Wednesday, November 30, 2011

Brenna Youngblood "The Mathematics of Individual Achievement " at Honor Fraser, Culver City, California

The Mathematics of Individual Achievement, is a solo exhibition of new paintings and sculptures by Los Angeles-based artist Brenna Youngblood.

Negotiating the tension between representation and abstraction through the language of photography, collage, painting, and more recently, sculpture, Brenna Youngblood's practice has explored and transformed some of the conceptual and formal strategies associated with American West Coast assemblage. Initially trained in photography, Youngblood began to treat her photographs as source material for large-scale layered collaged compositions that mined the relationship between the autobiographical and the historical. Invested in exploring the multidimensional qualities of materials, Youngblood soon began to expand her formal sensibilities, leading to unconventional treatments and juxtapositions of materials and forms. Photographs, wallpaper, textbook pages, wooden sheets, and paint, amongst other things came together to create Youngblood's unforeseen palette. Similar to predecessors like Rauschenberg, and perhaps more accurately, Noah Purifoy, John Outterbridge, and Betye Saar, Youngblood began introducing found materials to her work, translating the accumulative conditions of the studio into painterly objects with a raw sculptural quality.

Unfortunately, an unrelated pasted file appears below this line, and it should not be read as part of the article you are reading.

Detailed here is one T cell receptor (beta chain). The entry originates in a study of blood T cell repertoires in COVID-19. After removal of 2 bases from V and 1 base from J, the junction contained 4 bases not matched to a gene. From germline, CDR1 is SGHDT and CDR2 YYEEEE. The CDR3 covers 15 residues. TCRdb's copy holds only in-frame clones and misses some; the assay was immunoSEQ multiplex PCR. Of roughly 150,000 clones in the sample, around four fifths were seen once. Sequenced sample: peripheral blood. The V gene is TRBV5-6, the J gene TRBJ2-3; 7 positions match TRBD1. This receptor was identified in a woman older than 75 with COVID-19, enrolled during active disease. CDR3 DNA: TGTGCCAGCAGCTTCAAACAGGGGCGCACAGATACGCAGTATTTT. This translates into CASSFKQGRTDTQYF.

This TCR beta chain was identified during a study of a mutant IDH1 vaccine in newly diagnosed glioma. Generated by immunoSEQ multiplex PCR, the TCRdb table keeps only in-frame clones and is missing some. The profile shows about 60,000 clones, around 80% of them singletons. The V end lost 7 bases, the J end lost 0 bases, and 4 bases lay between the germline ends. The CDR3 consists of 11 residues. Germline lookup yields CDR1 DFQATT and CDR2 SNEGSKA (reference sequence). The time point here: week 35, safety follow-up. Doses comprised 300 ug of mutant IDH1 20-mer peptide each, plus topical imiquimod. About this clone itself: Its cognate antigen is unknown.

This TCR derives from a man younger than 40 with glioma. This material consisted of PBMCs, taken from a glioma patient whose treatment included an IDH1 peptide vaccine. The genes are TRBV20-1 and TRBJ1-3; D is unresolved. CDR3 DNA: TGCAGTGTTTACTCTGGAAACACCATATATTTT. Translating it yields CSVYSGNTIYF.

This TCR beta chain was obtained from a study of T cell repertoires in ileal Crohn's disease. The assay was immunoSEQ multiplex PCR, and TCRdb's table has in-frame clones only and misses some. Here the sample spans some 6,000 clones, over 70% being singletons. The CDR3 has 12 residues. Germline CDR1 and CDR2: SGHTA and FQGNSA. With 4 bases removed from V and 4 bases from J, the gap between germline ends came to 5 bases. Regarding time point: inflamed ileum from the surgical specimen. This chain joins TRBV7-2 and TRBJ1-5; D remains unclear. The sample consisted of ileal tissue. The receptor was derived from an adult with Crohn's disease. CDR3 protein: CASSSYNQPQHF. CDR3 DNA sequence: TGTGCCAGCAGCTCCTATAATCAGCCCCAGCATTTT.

While shaped canvases, plywood, and other materials began to serve as backdrops for Youngblood's painting exercises, more recently, Youngblood has furthered her investigations; the new materials that exist in the studio have called for a different conceptual approach to both painting and sculpture, one that Youngblood communicates through this exhibition. Like in many of her previous projects, Youngblood draws from documents and materials in her personal archive to establish both a point of departure and context for the work, a conceptual gesture that echoes the process through which materials are selected and used in her broader practice. In this particular instance, Youngblood takes her old elementary school math book as a point of departure. Intrigued by the visual composition of each page—her penciled problem solving marks and residue of erasers—Youngblood takes both the visual and material language of the math book to create a series of wall sculptures that take the form of familiar arithmetic symbols and equations. These works create an infrastructure for the exhibition that Youngblood playfully uses to speak about the human attempt to rationalize, solve, and reach concrete solutions—a self-reflexive process that she herself engages in through this show. A selection of paintings that demonstrate her signature approach to the utilization of photographic imagery as painting material are included alongside a new body of sculptural wall paintings of stars, clouds, and domestic icons, juxtaposing her now perfected material techniques with her ongoing interest in the everyday, the subjective, and the politics of personal narrative construction.